Ukraine’s former prime minister, Yulia Tymoshenko, was freed from prison today and went straight to Kiev’s Independence Square to rally her divided nation. President Viktor Yanukovich has left the capital, while many of his closest associates are reported to have fled the country. “A dictatorship has fallen,” Tymoshenko told the crowd, but she insisted that the fight has just begun.
To all intents and purposes, right now Ukraine has no president, but the parliament named Olexandr Turchinov, known as Tymoshenko’s right-hand man, to be its speaker. He is now the de facto leader of Ukraine—at least until Tymoshenko appears in public. A newly appointed interior minister also is from her party. Leading military and police units have begun declaring their loyalty to the new regime.
Former prime minister Tymoshenko, who wears her blonde hair in a trademark crown-like braid, had been serving a seven year sentence on corruption charges that many analysts believed were trumped up. Recently she had been confined in a hospital ward about three hours away from the Ukrainian capital. Tymoshenko has suffered from recurrent medical problems and appeared in Kiev in a wheelchair.
For months power in the country has been contested by the Euro Maidan movement and other protestors intent on taking the Ukraine closer to Europe, while Yanukovich sought to tie Ukraine ever more closely to Russia and its President Vladimir Putin.
Over the last three days the simmering confrontation suddenly erupted. Scores of protestors and police were killed on Thursday, even as three European foreign ministers and a representative from Moscow tried to strike a deal with Yanukovich to end the violence. After a marathon negotiating session, many of the protestors’ demands were met on Friday morning: early elections were announced, and a return to an earlier, more liberal constitution. The police pulled out of Independence Square. But Yanukovich still tried to hang on to power.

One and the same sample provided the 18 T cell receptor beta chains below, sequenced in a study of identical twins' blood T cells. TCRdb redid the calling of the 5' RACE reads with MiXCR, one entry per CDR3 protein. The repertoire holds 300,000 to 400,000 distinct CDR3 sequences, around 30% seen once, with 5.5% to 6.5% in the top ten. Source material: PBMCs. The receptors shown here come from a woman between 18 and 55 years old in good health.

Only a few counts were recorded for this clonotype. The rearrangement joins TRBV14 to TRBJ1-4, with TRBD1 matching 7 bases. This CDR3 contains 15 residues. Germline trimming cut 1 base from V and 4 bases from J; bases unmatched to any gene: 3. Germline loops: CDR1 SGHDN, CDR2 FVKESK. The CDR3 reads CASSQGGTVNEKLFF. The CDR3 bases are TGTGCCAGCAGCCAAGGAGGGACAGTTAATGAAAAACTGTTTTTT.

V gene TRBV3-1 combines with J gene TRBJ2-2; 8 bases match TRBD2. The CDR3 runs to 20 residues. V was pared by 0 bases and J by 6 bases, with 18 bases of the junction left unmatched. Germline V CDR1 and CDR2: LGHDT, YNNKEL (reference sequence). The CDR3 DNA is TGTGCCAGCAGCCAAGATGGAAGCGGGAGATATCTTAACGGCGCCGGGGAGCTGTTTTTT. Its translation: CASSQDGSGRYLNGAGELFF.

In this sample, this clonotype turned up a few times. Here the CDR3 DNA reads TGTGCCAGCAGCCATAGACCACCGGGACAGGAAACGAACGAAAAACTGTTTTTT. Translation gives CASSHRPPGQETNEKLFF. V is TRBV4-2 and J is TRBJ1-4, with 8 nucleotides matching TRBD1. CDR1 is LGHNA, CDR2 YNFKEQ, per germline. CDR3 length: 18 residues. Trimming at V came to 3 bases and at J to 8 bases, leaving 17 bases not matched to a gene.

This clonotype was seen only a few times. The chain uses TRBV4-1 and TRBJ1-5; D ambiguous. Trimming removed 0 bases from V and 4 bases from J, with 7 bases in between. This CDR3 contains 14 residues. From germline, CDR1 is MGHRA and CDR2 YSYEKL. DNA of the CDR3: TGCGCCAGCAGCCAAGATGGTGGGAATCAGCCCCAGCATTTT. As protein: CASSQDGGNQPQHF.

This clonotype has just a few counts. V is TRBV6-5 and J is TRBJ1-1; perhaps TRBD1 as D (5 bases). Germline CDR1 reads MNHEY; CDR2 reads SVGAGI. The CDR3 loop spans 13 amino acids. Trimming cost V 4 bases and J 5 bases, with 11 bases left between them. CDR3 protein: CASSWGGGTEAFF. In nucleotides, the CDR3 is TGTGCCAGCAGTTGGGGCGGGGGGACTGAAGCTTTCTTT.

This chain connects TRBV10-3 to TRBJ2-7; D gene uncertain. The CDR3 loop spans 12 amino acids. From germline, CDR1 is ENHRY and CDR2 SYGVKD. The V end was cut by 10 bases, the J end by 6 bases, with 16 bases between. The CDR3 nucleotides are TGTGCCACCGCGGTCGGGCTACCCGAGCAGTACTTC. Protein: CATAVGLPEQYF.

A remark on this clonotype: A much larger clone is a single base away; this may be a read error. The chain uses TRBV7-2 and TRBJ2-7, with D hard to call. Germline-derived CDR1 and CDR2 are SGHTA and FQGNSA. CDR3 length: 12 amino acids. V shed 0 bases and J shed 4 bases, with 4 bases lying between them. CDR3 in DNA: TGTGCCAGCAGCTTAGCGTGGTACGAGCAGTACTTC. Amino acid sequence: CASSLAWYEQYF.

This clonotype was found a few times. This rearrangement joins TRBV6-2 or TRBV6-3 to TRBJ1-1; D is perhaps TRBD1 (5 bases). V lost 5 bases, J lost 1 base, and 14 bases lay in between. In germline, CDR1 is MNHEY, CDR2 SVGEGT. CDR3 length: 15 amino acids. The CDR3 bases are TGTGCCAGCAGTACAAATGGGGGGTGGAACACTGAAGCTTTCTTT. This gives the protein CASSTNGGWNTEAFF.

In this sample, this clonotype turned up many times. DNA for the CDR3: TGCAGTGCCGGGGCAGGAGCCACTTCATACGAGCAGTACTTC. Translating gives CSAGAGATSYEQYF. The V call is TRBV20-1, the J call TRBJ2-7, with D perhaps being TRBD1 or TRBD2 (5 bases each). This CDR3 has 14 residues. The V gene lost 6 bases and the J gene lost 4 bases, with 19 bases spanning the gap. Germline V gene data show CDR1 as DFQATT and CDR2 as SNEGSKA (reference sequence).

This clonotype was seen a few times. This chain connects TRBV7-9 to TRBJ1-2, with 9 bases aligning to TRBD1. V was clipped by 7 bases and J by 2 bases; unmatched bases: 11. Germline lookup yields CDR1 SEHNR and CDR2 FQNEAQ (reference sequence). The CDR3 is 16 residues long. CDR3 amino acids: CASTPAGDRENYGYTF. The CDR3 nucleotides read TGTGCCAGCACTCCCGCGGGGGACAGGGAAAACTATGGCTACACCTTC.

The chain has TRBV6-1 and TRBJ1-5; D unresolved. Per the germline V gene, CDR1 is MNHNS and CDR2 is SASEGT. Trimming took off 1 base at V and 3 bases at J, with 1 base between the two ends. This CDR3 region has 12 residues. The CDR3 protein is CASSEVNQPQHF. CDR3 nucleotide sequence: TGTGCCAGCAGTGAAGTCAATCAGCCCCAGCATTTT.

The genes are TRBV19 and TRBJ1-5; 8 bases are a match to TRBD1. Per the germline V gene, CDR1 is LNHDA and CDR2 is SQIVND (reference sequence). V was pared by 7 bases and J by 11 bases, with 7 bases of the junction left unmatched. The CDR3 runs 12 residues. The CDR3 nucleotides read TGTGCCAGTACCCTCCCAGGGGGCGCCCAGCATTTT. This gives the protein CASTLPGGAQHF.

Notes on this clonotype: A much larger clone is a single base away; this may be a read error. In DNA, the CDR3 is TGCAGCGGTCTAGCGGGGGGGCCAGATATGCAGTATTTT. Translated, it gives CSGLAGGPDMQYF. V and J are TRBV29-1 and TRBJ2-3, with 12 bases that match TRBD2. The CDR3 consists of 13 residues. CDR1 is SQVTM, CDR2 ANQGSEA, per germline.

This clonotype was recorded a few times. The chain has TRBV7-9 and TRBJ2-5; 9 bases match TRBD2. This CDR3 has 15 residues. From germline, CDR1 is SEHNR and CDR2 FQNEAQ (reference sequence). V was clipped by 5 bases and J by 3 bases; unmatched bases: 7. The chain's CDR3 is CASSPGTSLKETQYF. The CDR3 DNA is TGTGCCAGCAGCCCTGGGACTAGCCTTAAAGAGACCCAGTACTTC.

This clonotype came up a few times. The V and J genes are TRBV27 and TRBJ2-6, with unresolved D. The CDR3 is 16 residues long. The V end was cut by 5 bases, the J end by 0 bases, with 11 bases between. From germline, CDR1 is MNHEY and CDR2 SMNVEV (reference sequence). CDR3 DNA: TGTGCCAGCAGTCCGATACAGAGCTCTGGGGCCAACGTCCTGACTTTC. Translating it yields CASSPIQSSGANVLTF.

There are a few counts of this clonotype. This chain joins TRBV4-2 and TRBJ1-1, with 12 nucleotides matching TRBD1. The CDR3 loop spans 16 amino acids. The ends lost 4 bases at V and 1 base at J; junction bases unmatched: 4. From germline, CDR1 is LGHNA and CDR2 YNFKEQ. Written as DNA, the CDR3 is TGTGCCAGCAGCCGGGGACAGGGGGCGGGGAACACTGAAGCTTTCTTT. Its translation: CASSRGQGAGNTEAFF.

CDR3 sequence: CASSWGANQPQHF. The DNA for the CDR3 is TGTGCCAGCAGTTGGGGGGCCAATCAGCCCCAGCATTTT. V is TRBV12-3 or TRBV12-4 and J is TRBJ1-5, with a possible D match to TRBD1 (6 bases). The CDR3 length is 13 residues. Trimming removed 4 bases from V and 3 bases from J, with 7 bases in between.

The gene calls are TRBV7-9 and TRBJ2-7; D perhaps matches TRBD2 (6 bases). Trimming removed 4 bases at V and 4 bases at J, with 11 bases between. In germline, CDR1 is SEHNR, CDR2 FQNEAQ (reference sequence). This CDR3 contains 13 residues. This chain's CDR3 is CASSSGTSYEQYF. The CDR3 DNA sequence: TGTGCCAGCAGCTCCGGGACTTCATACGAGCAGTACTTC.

Then, earlier today, 300 members of parliament declared that the president no longer held office because he had exceeded his authority. Protestors occupied the presidential palace without resistance. Yanukovich had fled.
The now non-president is reported to have gone to the southeast of the country, which is Russian speaking and a traditional stronghold of support. But it appears that Putin, who once gave him strong backing, is now pulling away from him.
Indeed, nobody seems to want to be associated with the infamously corrupt Yanukovich in this drama that often feels surreal. At his residence, Yanukovich abandoned a menagerie of exotic animals, and amid all the upheaval, calls have gone out for people to rescue the beasts. Almost no one is talking about rescuing their owner.
The one thing that now seems to be clear is that we’re going to see a new Ukraine. As I look around Independence Square, a place where the word “apocalypse” has become a journalistic cliché, what strikes me now is the sense of order and of hope.
“We police ourselves,” says Nick Gorokhov, a spokesman for the Euro Maidan movement. “Ordinary people unite to make a civil guard to protect the city.”
The president is gone. The people are still here.